# How do you determine if a function is a direct variation when given a table?

Take note of the behavior of one variable and compare with the corresponding behavior of the other.

If you increase the value of one variable, what happens to the value of the other variable? If it increases, you have a direct variation. If it decreases, you have a inverse variation

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To determine if a function is a direct variation when given a table, check if the ratio of y-values to x-values remains constant. If the ratio stays the same for all pairs of corresponding values, the function is a direct variation.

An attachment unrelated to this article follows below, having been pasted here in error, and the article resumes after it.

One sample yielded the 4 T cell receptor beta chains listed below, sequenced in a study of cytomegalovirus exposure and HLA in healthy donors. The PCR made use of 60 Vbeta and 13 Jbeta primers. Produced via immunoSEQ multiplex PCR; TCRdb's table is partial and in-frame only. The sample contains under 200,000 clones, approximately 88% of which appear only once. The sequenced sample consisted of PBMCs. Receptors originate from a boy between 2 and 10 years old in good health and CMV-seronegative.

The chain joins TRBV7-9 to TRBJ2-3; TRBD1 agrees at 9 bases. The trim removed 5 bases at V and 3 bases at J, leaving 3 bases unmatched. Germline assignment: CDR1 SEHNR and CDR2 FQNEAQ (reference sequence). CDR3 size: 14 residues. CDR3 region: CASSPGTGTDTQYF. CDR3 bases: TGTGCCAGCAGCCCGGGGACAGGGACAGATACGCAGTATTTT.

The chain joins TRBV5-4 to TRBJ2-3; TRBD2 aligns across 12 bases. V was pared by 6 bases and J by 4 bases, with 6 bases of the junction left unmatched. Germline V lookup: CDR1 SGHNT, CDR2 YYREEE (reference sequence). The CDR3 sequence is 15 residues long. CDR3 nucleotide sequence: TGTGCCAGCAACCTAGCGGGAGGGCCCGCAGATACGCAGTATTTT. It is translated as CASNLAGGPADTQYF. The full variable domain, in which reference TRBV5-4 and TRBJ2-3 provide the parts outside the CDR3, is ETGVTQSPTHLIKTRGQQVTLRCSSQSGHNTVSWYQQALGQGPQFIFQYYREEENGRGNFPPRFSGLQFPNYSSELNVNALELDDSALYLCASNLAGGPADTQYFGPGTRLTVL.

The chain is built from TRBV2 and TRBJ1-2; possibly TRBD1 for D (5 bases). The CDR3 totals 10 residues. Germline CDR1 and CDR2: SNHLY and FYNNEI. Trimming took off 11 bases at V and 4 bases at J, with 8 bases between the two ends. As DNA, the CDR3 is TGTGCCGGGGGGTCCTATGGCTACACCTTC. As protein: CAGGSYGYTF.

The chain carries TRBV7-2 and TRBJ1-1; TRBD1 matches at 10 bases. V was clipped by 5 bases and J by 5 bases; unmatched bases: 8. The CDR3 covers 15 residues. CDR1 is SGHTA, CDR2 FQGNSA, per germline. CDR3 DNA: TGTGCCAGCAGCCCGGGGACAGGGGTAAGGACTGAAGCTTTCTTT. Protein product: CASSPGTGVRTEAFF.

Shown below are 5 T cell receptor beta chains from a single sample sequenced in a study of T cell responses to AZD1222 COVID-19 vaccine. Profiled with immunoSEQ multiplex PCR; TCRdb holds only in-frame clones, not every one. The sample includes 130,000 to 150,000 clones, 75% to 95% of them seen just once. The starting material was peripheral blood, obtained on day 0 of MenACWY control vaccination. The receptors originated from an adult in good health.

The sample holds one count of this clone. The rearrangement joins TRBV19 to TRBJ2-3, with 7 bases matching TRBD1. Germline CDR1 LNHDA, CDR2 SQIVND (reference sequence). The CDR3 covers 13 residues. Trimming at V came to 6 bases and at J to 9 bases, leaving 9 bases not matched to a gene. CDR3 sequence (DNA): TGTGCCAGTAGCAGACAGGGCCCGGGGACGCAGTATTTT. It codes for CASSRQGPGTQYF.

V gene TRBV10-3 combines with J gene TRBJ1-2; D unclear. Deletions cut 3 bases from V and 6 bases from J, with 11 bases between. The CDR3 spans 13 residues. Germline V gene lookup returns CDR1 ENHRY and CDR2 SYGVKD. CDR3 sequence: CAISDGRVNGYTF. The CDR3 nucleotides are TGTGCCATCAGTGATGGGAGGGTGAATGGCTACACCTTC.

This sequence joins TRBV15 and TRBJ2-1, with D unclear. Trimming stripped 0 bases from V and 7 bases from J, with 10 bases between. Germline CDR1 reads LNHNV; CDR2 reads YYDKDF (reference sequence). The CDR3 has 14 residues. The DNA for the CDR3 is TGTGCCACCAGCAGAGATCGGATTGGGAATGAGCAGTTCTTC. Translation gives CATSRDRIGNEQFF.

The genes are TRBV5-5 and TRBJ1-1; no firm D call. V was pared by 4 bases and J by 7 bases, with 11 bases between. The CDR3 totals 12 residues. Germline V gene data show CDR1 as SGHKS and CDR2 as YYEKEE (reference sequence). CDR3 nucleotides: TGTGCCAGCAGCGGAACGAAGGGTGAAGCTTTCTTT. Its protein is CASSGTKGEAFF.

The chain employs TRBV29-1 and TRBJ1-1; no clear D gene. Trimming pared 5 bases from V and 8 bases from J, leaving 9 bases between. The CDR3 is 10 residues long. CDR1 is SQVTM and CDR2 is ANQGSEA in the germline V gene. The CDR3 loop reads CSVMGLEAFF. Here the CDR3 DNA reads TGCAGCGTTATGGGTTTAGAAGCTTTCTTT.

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When evaluating a one-sided limit, you need to be careful when a quantity is approaching zero since its sign is different depending on which way it is approaching zero from. Let us look at some examples.

When evaluating a one-sided limit, you need to be careful when a quantity is approaching zero since its sign is different depending on which way it is approaching zero from. Let us look at some examples.

When evaluating a one-sided limit, you need to be careful when a quantity is approaching zero since its sign is different depending on which way it is approaching zero from. Let us look at some examples.

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